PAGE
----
strengthened me and seemed to give me endless vitality to feel its underlying
and supporting presence. In fact it was an unfailing fountain of living
justice, truth, and strength to which I instinctively turned at times of
weakness, and it always brought me out.

I know now it was a personal relation I was in to It because of late years the power
of communicating with it has left me, and I am conscious of a perfectly
definite loss. I used never to fail to find it when I turned to it. Now, at nearly
fifty my power of getting into communication with it has entirely left me; and
I have to confess that a great help has gone out of my life. Life has become
curiously dead and indifferent.”

After finishing his blog entry Sartorius glanced at his watch and saw he had only
twenty minutes until his four o’clock class and so he shoved his books into his
book bag and hustled in the direction of the Weiminghu lake and towards the
teaching buildings.

Sartorius’ Blog

There are many chances that theworld may be nothing but a fairy pantomime of which no God has care. We mustarrange ourselves as that on neither hypothesis we shall be completely wrong.We must listen to the superior voices, but in such a way that if the secondhypothesis were true we should not have been too completely duped. If in effectthe world is not a serious thing, it is the dogmatic people who will be the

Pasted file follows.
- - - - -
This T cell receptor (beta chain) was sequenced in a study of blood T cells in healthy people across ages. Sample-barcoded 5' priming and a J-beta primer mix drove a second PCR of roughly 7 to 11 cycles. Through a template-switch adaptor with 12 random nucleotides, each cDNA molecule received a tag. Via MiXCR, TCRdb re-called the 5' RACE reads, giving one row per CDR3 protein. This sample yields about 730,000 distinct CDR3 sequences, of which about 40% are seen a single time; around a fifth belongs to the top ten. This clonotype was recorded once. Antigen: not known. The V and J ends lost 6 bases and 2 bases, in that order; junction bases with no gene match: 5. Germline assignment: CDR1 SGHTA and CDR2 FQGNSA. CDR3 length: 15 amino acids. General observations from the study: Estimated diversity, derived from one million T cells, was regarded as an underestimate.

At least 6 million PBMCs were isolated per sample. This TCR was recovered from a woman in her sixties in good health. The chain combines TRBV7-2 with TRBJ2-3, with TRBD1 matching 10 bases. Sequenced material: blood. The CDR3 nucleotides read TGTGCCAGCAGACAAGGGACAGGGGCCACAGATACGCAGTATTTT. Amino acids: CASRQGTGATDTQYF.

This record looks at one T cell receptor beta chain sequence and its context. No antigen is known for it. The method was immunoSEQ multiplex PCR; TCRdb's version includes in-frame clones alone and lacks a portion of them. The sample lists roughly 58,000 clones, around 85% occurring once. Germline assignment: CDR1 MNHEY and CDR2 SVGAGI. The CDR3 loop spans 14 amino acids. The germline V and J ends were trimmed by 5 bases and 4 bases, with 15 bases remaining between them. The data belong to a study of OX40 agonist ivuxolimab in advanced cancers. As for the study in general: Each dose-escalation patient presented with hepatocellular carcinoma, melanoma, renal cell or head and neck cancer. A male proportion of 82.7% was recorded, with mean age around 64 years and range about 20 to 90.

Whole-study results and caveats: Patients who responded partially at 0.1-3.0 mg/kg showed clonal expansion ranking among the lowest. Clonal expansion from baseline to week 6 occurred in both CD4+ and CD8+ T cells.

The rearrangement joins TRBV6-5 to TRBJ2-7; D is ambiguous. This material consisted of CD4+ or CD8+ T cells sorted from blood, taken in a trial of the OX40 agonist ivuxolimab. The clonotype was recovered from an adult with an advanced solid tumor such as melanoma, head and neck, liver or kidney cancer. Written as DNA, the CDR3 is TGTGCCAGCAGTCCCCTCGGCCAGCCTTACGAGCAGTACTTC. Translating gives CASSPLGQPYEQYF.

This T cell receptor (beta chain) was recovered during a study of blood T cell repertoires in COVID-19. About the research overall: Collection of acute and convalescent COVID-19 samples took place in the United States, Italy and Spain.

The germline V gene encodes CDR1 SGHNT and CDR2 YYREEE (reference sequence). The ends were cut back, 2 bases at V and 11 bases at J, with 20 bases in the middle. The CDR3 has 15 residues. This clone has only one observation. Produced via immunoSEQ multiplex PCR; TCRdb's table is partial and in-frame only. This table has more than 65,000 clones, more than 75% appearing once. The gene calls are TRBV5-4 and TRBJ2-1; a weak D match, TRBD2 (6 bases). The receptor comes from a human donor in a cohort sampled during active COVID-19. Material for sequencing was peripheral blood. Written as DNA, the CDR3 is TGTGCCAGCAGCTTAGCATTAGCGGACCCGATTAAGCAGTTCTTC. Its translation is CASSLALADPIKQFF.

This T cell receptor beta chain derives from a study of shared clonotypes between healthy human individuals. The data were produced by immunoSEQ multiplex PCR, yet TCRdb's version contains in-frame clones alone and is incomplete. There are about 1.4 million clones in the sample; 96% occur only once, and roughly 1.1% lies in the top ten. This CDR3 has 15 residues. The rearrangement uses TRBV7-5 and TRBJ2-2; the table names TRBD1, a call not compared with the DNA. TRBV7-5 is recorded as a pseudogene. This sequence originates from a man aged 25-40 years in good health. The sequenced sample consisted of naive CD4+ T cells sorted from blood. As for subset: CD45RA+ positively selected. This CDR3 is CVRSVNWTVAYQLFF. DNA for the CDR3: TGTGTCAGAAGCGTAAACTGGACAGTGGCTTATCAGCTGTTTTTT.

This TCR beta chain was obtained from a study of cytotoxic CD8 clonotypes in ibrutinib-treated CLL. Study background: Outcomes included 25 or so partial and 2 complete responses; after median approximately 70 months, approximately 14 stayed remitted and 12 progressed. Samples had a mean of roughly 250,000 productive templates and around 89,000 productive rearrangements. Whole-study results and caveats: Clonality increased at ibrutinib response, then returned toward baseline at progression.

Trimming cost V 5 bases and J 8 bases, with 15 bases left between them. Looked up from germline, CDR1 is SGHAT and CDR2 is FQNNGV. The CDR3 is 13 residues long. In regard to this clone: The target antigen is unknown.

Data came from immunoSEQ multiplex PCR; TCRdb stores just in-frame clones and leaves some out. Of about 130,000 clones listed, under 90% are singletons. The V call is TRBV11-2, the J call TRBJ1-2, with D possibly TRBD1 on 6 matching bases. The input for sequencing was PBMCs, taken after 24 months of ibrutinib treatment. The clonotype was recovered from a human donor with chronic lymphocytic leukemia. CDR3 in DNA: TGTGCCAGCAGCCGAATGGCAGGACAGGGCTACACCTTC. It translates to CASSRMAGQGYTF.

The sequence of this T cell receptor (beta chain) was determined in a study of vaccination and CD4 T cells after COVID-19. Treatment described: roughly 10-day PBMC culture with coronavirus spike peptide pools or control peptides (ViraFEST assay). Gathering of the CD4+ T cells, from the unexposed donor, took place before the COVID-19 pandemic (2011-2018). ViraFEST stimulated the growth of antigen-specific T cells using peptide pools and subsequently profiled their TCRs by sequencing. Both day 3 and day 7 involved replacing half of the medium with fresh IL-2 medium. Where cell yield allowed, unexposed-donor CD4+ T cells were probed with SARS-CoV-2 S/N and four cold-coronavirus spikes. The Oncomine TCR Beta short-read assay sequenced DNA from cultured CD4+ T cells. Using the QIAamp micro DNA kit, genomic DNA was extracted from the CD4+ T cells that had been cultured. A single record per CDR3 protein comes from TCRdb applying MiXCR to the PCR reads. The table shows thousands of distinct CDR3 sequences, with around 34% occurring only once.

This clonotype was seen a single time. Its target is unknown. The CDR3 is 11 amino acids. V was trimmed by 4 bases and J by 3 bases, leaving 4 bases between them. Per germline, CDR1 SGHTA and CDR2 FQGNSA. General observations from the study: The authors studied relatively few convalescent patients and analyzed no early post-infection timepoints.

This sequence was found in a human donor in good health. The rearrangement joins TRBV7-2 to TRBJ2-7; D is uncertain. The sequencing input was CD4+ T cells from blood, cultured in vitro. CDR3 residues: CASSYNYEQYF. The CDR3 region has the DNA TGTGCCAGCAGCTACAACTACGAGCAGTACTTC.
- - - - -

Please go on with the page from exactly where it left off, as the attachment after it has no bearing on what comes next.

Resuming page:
shallow ones, and the worldly minded whom the theologians now call frivolous
will be those who are really wise.

In utrumque paratus,” then.  Be ready for anything—-that perhaps is
wisdom. Give ourselves up, according to the hour, to confidence, to skepticism,
to optimism, to irony, and we may be sure that, at certain moments at least, we
shall be with the truth……………..Good humour is a philosophic state of mind; it
seems to say to Nature that we take her no more seriously than she takes us. I
maintain that one should always talk of philosophy with a smile. We owe it to
the Eternal to be virtuous; but we have a right to add to this tribute our
irony as a sort of personal reprisal. In this way we return to the right
quarter jest for jest; we play the trick that has been played on us. Saint
Augustine’s phrase “Lord if we have been deceived it is by thee!” remains a